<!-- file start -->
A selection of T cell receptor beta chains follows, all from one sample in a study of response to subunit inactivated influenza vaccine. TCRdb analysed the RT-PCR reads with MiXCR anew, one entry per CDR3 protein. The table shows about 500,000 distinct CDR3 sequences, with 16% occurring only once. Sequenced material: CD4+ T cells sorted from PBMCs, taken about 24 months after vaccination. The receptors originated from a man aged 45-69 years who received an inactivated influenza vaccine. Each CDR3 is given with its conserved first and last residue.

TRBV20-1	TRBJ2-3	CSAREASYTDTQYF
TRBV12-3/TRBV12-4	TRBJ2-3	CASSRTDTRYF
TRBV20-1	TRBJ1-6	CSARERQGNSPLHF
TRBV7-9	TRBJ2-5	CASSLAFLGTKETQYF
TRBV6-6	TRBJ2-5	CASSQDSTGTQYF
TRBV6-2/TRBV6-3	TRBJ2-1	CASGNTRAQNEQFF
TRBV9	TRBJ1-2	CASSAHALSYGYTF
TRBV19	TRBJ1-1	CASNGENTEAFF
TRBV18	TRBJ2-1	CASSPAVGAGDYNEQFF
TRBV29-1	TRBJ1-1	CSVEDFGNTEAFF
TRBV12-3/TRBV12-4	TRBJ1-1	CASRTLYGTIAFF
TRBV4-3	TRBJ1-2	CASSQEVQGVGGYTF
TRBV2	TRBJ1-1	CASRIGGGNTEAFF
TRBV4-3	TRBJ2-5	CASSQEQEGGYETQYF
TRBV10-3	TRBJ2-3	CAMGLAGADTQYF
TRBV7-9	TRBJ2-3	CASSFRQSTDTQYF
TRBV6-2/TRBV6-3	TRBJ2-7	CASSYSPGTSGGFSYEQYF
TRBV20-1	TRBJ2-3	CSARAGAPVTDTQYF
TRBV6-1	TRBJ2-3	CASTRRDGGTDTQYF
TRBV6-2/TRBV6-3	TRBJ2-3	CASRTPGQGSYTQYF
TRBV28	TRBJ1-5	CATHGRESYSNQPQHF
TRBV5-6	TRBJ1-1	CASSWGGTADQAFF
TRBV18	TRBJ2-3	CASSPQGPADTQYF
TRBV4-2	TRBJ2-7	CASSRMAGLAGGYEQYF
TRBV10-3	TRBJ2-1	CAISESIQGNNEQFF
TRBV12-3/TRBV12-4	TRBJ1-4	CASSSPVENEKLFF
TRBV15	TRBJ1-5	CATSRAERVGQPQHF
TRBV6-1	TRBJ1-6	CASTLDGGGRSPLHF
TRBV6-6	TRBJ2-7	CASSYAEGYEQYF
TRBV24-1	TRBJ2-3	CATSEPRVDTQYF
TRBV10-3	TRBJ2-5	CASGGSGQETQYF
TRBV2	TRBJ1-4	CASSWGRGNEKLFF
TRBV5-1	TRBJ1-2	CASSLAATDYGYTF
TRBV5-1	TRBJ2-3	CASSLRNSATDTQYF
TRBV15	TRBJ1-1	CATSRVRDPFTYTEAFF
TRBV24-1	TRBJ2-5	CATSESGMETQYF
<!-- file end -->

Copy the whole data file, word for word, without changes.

A selection of T cell receptor beta chains follows, all from one sample in a study of response to subunit inactivated influenza vaccine. TCRdb analysed the RT-PCR reads with MiXCR anew, one entry per CDR3 protein. The table shows about 500,000 distinct CDR3 sequences, with 16% occurring only once. Sequenced material: CD4+ T cells sorted from PBMCs, taken about 24 months after vaccination. The receptors originated from a man aged 45-69 years who received an inactivated influenza vaccine. Each CDR3 is given with its conserved first and last residue.

TRBV20-1	TRBJ2-3	CSAREASYTDTQYF
TRBV12-3/TRBV12-4	TRBJ2-3	CASSRTDTRYF
TRBV20-1	TRBJ1-6	CSARERQGNSPLHF
TRBV7-9	TRBJ2-5	CASSLAFLGTKETQYF
TRBV6-6	TRBJ2-5	CASSQDSTGTQYF
TRBV6-2/TRBV6-3	TRBJ2-1	CASGNTRAQNEQFF
TRBV9	TRBJ1-2	CASSAHALSYGYTF
TRBV19	TRBJ1-1	CASNGENTEAFF
TRBV18	TRBJ2-1	CASSPAVGAGDYNEQFF
TRBV29-1	TRBJ1-1	CSVEDFGNTEAFF
TRBV12-3/TRBV12-4	TRBJ1-1	CASRTLYGTIAFF
TRBV4-3	TRBJ1-2	CASSQEVQGVGGYTF
TRBV2	TRBJ1-1	CASRIGGGNTEAFF
TRBV4-3	TRBJ2-5	CASSQEQEGGYETQYF
TRBV10-3	TRBJ2-3	CAMGLAGADTQYF
TRBV7-9	TRBJ2-3	CASSFRQSTDTQYF
TRBV6-2/TRBV6-3	TRBJ2-7	CASSYSPGTSGGFSYEQYF
TRBV20-1	TRBJ2-3	CSARAGAPVTDTQYF
TRBV6-1	TRBJ2-3	CASTRRDGGTDTQYF
TRBV6-2/TRBV6-3	TRBJ2-3	CASRTPGQGSYTQYF
TRBV28	TRBJ1-5	CATHGRESYSNQPQHF
TRBV5-6	TRBJ1-1	CASSWGGTADQAFF
TRBV18	TRBJ2-3	CASSPQGPADTQYF
TRBV4-2	TRBJ2-7	CASSRMAGLAGGYEQYF
TRBV10-3	TRBJ2-1	CAISESIQGNNEQFF
TRBV12-3/TRBV12-4	TRBJ1-4	CASSSPVENEKLFF
TRBV15	TRBJ1-5	CATSRAERVGQPQHF
TRBV6-1	TRBJ1-6	CASTLDGGGRSPLHF
TRBV6-6	TRBJ2-7	CASSYAEGYEQYF
TRBV24-1	TRBJ2-3	CATSEPRVDTQYF
TRBV10-3	TRBJ2-5	CASGGSGQETQYF
TRBV2	TRBJ1-4	CASSWGRGNEKLFF
TRBV5-1	TRBJ1-2	CASSLAATDYGYTF
TRBV5-1	TRBJ2-3	CASSLRNSATDTQYF
TRBV15	TRBJ1-1	CATSRVRDPFTYTEAFF
TRBV24-1	TRBJ2-5	CATSESGMETQYF